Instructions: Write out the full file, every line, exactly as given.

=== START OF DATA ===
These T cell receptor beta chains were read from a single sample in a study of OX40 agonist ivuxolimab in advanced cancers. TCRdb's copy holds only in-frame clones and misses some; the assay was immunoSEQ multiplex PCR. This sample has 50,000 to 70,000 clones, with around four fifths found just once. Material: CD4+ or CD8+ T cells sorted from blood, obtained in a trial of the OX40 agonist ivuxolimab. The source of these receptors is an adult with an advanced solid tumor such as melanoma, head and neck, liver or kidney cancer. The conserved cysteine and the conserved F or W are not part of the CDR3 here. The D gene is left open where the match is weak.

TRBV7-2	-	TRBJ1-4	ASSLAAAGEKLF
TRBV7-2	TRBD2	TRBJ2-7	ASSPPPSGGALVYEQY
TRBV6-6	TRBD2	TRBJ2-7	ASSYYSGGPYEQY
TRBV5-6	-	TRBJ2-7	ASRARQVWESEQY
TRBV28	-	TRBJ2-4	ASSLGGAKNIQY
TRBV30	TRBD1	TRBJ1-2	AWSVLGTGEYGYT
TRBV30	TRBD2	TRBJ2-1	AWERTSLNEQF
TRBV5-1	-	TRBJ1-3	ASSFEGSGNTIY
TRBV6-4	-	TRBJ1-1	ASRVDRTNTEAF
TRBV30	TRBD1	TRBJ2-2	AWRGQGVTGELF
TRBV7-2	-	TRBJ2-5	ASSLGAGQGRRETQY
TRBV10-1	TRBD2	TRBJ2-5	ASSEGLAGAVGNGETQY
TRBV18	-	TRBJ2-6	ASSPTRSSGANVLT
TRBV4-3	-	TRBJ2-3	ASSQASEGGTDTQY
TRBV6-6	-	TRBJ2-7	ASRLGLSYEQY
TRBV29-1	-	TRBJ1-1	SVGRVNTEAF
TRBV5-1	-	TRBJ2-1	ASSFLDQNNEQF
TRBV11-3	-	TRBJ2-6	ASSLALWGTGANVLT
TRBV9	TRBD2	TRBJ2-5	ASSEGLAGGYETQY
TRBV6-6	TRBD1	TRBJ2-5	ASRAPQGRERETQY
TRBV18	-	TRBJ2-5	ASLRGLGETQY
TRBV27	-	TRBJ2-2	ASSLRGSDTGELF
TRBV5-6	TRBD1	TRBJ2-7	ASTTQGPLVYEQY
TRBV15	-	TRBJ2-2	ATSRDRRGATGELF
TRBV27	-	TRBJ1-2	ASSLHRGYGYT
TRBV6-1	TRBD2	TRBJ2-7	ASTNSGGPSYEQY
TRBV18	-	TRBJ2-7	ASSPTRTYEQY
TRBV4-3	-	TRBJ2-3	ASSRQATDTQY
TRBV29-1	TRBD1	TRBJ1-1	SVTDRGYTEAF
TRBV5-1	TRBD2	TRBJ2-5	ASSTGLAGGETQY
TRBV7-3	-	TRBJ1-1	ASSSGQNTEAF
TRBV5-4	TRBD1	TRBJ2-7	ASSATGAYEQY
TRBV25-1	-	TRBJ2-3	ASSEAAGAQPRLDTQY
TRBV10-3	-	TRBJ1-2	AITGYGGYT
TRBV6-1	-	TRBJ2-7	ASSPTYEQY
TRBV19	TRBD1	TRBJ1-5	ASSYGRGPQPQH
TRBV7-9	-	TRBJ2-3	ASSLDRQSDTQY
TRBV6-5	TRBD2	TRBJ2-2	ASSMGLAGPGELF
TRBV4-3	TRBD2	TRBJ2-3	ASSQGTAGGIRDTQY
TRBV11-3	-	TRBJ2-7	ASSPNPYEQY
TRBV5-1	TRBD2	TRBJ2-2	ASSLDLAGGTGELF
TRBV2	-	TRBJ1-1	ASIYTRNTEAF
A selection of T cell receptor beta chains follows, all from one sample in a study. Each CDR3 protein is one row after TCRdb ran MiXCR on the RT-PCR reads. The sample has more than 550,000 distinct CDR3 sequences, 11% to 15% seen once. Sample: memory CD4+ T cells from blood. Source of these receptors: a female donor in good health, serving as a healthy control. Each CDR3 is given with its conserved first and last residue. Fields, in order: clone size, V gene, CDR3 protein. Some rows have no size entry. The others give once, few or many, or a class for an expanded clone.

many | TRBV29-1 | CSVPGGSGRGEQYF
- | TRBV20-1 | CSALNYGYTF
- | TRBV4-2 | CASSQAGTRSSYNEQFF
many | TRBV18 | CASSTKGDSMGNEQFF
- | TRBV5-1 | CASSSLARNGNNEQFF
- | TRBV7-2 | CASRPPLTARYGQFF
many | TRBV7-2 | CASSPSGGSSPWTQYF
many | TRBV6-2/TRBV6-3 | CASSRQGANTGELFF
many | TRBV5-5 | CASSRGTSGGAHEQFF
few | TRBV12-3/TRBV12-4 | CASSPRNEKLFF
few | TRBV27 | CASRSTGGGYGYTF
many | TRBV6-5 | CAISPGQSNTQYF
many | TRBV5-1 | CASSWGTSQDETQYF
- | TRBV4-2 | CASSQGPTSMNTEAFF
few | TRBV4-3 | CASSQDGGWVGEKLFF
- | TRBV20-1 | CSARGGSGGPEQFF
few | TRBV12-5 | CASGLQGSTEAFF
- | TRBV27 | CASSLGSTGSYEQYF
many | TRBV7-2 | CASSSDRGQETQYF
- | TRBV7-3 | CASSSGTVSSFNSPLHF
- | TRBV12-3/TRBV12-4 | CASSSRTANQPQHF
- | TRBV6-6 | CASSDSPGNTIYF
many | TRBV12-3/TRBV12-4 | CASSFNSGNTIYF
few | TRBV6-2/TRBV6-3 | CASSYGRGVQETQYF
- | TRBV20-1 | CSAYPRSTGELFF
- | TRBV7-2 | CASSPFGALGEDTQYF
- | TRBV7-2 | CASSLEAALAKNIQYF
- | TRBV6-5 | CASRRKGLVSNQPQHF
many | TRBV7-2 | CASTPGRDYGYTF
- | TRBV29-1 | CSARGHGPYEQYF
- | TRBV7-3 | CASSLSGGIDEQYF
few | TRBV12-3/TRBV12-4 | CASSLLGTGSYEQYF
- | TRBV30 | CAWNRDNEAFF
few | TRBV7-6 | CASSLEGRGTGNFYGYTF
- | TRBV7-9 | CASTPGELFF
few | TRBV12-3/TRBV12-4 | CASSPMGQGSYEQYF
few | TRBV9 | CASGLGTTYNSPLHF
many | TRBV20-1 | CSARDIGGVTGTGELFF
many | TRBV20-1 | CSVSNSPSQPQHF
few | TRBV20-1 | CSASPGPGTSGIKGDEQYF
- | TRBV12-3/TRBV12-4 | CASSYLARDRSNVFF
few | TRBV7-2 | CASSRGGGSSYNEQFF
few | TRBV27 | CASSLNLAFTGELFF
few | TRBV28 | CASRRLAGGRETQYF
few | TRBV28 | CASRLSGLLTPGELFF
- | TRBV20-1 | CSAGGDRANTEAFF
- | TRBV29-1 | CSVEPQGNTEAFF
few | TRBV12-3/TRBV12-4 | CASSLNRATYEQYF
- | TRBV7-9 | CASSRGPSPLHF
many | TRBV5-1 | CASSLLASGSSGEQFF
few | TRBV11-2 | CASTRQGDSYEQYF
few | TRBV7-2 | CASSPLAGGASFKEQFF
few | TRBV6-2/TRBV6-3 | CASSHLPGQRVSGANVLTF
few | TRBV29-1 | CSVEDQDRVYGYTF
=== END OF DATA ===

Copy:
These T cell receptor beta chains were read from a single sample in a study of OX40 agonist ivuxolimab in advanced cancers. TCRdb's copy holds only in-frame clones and misses some; the assay was immunoSEQ multiplex PCR. This sample has 50,000 to 70,000 clones, with around four fifths found just once. Material: CD4+ or CD8+ T cells sorted from blood, obtained in a trial of the OX40 agonist ivuxolimab. The source of these receptors is an adult with an advanced solid tumor such as melanoma, head and neck, liver or kidney cancer. The conserved cysteine and the conserved F or W are not part of the CDR3 here. The D gene is left open where the match is weak.

TRBV7-2	-	TRBJ1-4	ASSLAAAGEKLF
TRBV7-2	TRBD2	TRBJ2-7	ASSPPPSGGALVYEQY
TRBV6-6	TRBD2	TRBJ2-7	ASSYYSGGPYEQY
TRBV5-6	-	TRBJ2-7	ASRARQVWESEQY
TRBV28	-	TRBJ2-4	ASSLGGAKNIQY
TRBV30	TRBD1	TRBJ1-2	AWSVLGTGEYGYT
TRBV30	TRBD2	TRBJ2-1	AWERTSLNEQF
TRBV5-1	-	TRBJ1-3	ASSFEGSGNTIY
TRBV6-4	-	TRBJ1-1	ASRVDRTNTEAF
TRBV30	TRBD1	TRBJ2-2	AWRGQGVTGELF
TRBV7-2	-	TRBJ2-5	ASSLGAGQGRRETQY
TRBV10-1	TRBD2	TRBJ2-5	ASSEGLAGAVGNGETQY
TRBV18	-	TRBJ2-6	ASSPTRSSGANVLT
TRBV4-3	-	TRBJ2-3	ASSQASEGGTDTQY
TRBV6-6	-	TRBJ2-7	ASRLGLSYEQY
TRBV29-1	-	TRBJ1-1	SVGRVNTEAF
TRBV5-1	-	TRBJ2-1	ASSFLDQNNEQF
TRBV11-3	-	TRBJ2-6	ASSLALWGTGANVLT
TRBV9	TRBD2	TRBJ2-5	ASSEGLAGGYETQY
TRBV6-6	TRBD1	TRBJ2-5	ASRAPQGRERETQY
TRBV18	-	TRBJ2-5	ASLRGLGETQY
TRBV27	-	TRBJ2-2	ASSLRGSDTGELF
TRBV5-6	TRBD1	TRBJ2-7	ASTTQGPLVYEQY
TRBV15	-	TRBJ2-2	ATSRDRRGATGELF
TRBV27	-	TRBJ1-2	ASSLHRGYGYT
TRBV6-1	TRBD2	TRBJ2-7	ASTNSGGPSYEQY
TRBV18	-	TRBJ2-7	ASSPTRTYEQY
TRBV4-3	-	TRBJ2-3	ASSRQATDTQY
TRBV29-1	TRBD1	TRBJ1-1	SVTDRGYTEAF
TRBV5-1	TRBD2	TRBJ2-5	ASSTGLAGGETQY
TRBV7-3	-	TRBJ1-1	ASSSGQNTEAF
TRBV5-4	TRBD1	TRBJ2-7	ASSATGAYEQY
TRBV25-1	-	TRBJ2-3	ASSEAAGAQPRLDTQY
TRBV10-3	-	TRBJ1-2	AITGYGGYT
TRBV6-1	-	TRBJ2-7	ASSPTYEQY
TRBV19	TRBD1	TRBJ1-5	ASSYGRGPQPQH
TRBV7-9	-	TRBJ2-3	ASSLDRQSDTQY
TRBV6-5	TRBD2	TRBJ2-2	ASSMGLAGPGELF
TRBV4-3	TRBD2	TRBJ2-3	ASSQGTAGGIRDTQY
TRBV11-3	-	TRBJ2-7	ASSPNPYEQY
TRBV5-1	TRBD2	TRBJ2-2	ASSLDLAGGTGELF
TRBV2	-	TRBJ1-1	ASIYTRNTEAF
A selection of T cell receptor beta chains follows, all from one sample in a study. Each CDR3 protein is one row after TCRdb ran MiXCR on the RT-PCR reads. The sample has more than 550,000 distinct CDR3 sequences, 11% to 15% seen once. Sample: memory CD4+ T cells from blood. Source of these receptors: a female donor in good health, serving as a healthy control. Each CDR3 is given with its conserved first and last residue. Fields, in order: clone size, V gene, CDR3 protein. Some rows have no size entry. The others give once, few or many, or a class for an expanded clone.

many | TRBV29-1 | CSVPGGSGRGEQYF
- | TRBV20-1 | CSALNYGYTF
- | TRBV4-2 | CASSQAGTRSSYNEQFF
many | TRBV18 | CASSTKGDSMGNEQFF
- | TRBV5-1 | CASSSLARNGNNEQFF
- | TRBV7-2 | CASRPPLTARYGQFF
many | TRBV7-2 | CASSPSGGSSPWTQYF
many | TRBV6-2/TRBV6-3 | CASSRQGANTGELFF
many | TRBV5-5 | CASSRGTSGGAHEQFF
few | TRBV12-3/TRBV12-4 | CASSPRNEKLFF
few | TRBV27 | CASRSTGGGYGYTF
many | TRBV6-5 | CAISPGQSNTQYF
many | TRBV5-1 | CASSWGTSQDETQYF
- | TRBV4-2 | CASSQGPTSMNTEAFF
few | TRBV4-3 | CASSQDGGWVGEKLFF
- | TRBV20-1 | CSARGGSGGPEQFF
few | TRBV12-5 | CASGLQGSTEAFF
- | TRBV27 | CASSLGSTGSYEQYF
many | TRBV7-2 | CASSSDRGQETQYF
- | TRBV7-3 | CASSSGTVSSFNSPLHF
- | TRBV12-3/TRBV12-4 | CASSSRTANQPQHF
- | TRBV6-6 | CASSDSPGNTIYF
many | TRBV12-3/TRBV12-4 | CASSFNSGNTIYF
few | TRBV6-2/TRBV6-3 | CASSYGRGVQETQYF
- | TRBV20-1 | CSAYPRSTGELFF
- | TRBV7-2 | CASSPFGALGEDTQYF
- | TRBV7-2 | CASSLEAALAKNIQYF
- | TRBV6-5 | CASRRKGLVSNQPQHF
many | TRBV7-2 | CASTPGRDYGYTF
- | TRBV29-1 | CSARGHGPYEQYF
- | TRBV7-3 | CASSLSGGIDEQYF
few | TRBV12-3/TRBV12-4 | CASSLLGTGSYEQYF
- | TRBV30 | CAWNRDNEAFF
few | TRBV7-6 | CASSLEGRGTGNFYGYTF
- | TRBV7-9 | CASTPGELFF
few | TRBV12-3/TRBV12-4 | CASSPMGQGSYEQYF
few | TRBV9 | CASGLGTTYNSPLHF
many | TRBV20-1 | CSARDIGGVTGTGELFF
many | TRBV20-1 | CSVSNSPSQPQHF
few | TRBV20-1 | CSASPGPGTSGIKGDEQYF
- | TRBV12-3/TRBV12-4 | CASSYLARDRSNVFF
few | TRBV7-2 | CASSRGGGSSYNEQFF
few | TRBV27 | CASSLNLAFTGELFF
few | TRBV28 | CASRRLAGGRETQYF
few | TRBV28 | CASRLSGLLTPGELFF
- | TRBV20-1 | CSAGGDRANTEAFF
- | TRBV29-1 | CSVEPQGNTEAFF
few | TRBV12-3/TRBV12-4 | CASSLNRATYEQYF
- | TRBV7-9 | CASSRGPSPLHF
many | TRBV5-1 | CASSLLASGSSGEQFF
few | TRBV11-2 | CASTRQGDSYEQYF
few | TRBV7-2 | CASSPLAGGASFKEQFF
few | TRBV6-2/TRBV6-3 | CASSHLPGQRVSGANVLTF
few | TRBV29-1 | CSVEDQDRVYGYTF